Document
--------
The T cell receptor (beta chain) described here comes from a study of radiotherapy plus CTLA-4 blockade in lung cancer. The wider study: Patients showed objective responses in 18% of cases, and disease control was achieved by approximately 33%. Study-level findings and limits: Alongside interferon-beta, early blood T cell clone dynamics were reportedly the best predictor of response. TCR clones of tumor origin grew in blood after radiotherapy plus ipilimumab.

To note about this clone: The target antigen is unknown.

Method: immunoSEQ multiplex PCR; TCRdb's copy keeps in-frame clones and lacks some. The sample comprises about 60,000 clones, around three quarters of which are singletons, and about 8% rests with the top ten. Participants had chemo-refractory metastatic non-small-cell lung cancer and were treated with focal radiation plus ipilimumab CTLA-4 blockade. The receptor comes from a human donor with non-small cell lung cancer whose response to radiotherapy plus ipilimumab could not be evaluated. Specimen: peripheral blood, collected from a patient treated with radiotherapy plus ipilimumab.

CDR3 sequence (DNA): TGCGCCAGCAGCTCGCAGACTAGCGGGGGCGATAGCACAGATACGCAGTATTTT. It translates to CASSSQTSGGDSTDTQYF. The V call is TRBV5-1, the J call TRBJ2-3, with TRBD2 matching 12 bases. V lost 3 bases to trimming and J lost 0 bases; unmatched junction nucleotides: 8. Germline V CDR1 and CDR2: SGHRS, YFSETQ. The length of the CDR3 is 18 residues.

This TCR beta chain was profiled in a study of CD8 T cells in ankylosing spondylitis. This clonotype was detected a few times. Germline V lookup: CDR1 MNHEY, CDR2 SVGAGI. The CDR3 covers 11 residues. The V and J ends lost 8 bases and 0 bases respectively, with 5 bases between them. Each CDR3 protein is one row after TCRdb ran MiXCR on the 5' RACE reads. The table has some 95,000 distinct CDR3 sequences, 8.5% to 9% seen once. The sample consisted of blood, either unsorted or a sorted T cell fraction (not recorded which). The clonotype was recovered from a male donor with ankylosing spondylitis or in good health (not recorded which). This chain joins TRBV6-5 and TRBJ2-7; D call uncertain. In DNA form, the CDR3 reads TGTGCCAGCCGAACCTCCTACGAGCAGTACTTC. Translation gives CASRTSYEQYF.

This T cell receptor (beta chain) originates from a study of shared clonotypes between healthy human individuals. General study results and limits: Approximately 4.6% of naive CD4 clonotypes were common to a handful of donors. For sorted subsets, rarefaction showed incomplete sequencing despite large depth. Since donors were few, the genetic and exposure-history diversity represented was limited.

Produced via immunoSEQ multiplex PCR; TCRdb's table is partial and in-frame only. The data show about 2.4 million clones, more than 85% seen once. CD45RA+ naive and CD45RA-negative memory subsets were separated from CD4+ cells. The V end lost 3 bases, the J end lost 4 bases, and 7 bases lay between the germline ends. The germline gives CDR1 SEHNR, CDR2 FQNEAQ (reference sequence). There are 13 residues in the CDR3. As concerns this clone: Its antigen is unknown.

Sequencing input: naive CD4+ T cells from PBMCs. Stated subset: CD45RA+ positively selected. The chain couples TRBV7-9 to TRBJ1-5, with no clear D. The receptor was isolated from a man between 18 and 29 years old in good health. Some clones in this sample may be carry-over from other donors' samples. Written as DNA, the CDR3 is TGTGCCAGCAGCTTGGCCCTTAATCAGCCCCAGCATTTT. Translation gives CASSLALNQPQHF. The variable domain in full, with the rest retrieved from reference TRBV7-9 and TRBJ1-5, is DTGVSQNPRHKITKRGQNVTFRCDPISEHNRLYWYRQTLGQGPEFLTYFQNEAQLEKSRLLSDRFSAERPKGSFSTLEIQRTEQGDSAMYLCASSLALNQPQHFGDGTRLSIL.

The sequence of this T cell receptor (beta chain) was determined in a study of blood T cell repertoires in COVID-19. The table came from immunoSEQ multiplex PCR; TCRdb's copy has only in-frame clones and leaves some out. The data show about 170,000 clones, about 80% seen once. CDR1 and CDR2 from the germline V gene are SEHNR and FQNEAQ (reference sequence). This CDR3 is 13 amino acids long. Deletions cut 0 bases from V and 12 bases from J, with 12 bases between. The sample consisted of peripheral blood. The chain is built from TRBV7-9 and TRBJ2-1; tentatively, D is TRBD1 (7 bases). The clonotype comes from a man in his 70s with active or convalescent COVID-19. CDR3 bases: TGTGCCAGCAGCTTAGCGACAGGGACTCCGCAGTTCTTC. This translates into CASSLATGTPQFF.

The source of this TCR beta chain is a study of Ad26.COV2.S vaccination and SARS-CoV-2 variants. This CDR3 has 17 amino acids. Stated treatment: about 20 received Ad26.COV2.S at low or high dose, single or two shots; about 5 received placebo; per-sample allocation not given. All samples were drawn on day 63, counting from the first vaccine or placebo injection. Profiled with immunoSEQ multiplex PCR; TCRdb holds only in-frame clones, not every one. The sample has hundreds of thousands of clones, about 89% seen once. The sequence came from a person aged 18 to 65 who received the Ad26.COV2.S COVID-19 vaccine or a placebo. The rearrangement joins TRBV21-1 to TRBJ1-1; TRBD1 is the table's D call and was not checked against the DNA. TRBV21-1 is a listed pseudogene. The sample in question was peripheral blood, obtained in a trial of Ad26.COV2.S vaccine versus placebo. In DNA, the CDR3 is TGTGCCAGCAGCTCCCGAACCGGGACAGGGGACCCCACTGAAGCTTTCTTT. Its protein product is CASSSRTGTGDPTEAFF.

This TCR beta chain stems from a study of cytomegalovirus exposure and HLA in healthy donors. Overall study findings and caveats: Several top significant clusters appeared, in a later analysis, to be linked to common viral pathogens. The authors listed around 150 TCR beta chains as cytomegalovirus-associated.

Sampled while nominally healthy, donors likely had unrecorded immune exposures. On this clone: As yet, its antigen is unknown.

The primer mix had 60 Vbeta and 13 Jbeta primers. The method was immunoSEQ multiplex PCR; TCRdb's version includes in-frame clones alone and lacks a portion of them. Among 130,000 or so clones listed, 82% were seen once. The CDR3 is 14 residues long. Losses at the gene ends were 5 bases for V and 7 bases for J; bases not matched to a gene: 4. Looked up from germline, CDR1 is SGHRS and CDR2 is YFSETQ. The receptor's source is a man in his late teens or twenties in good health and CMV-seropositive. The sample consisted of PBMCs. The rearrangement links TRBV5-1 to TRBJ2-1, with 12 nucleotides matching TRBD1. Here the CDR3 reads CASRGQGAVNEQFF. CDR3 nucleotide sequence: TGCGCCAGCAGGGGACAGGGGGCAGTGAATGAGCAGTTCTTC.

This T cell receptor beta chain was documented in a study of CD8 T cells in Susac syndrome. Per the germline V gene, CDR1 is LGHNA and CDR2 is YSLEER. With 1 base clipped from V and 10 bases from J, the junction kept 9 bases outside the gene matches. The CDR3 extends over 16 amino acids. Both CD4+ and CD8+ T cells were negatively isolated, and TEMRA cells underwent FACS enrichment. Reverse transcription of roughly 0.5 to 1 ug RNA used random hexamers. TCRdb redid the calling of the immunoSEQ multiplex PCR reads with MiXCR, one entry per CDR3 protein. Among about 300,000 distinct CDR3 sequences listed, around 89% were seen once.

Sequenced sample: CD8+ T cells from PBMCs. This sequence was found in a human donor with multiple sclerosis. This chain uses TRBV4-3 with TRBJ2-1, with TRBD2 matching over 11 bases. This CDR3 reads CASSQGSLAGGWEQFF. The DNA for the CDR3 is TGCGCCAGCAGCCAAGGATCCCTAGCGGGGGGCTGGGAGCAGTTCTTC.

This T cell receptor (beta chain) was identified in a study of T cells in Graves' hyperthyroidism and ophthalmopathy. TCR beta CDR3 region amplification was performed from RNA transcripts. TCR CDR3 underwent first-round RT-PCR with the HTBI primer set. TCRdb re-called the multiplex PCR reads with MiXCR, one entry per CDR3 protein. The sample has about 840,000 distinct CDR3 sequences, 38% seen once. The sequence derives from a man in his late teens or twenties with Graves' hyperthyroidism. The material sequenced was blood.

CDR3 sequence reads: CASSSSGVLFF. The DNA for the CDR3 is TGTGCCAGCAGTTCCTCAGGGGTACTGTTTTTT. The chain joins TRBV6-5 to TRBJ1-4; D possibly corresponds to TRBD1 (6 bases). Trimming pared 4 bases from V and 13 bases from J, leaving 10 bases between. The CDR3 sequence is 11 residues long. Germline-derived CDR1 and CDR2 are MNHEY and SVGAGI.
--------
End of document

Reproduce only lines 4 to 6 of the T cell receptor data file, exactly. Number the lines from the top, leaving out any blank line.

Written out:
CDR3 sequence (DNA): TGCGCCAGCAGCTCGCAGACTAGCGGGGGCGATAGCACAGATACGCAGTATTTT. It translates to CASSSQTSGGDSTDTQYF. The V call is TRBV5-1, the J call TRBJ2-3, with TRBD2 matching 12 bases. V lost 3 bases to trimming and J lost 0 bases; unmatched junction nucleotides: 8. Germline V CDR1 and CDR2: SGHRS, YFSETQ. The length of the CDR3 is 18 residues.

This TCR beta chain was profiled in a study of CD8 T cells in ankylosing spondylitis. This clonotype was detected a few times. Germline V lookup: CDR1 MNHEY, CDR2 SVGAGI. The CDR3 covers 11 residues. The V and J ends lost 8 bases and 0 bases respectively, with 5 bases between them. Each CDR3 protein is one row after TCRdb ran MiXCR on the 5' RACE reads. The table has some 95,000 distinct CDR3 sequences, 8.5% to 9% seen once. The sample consisted of blood, either unsorted or a sorted T cell fraction (not recorded which). The clonotype was recovered from a male donor with ankylosing spondylitis or in good health (not recorded which). This chain joins TRBV6-5 and TRBJ2-7; D call uncertain. In DNA form, the CDR3 reads TGTGCCAGCCGAACCTCCTACGAGCAGTACTTC. Translation gives CASRTSYEQYF.

This T cell receptor (beta chain) originates from a study of shared clonotypes between healthy human individuals. General study results and limits: Approximately 4.6% of naive CD4 clonotypes were common to a handful of donors. For sorted subsets, rarefaction showed incomplete sequencing despite large depth. Since donors were few, the genetic and exposure-history diversity represented was limited.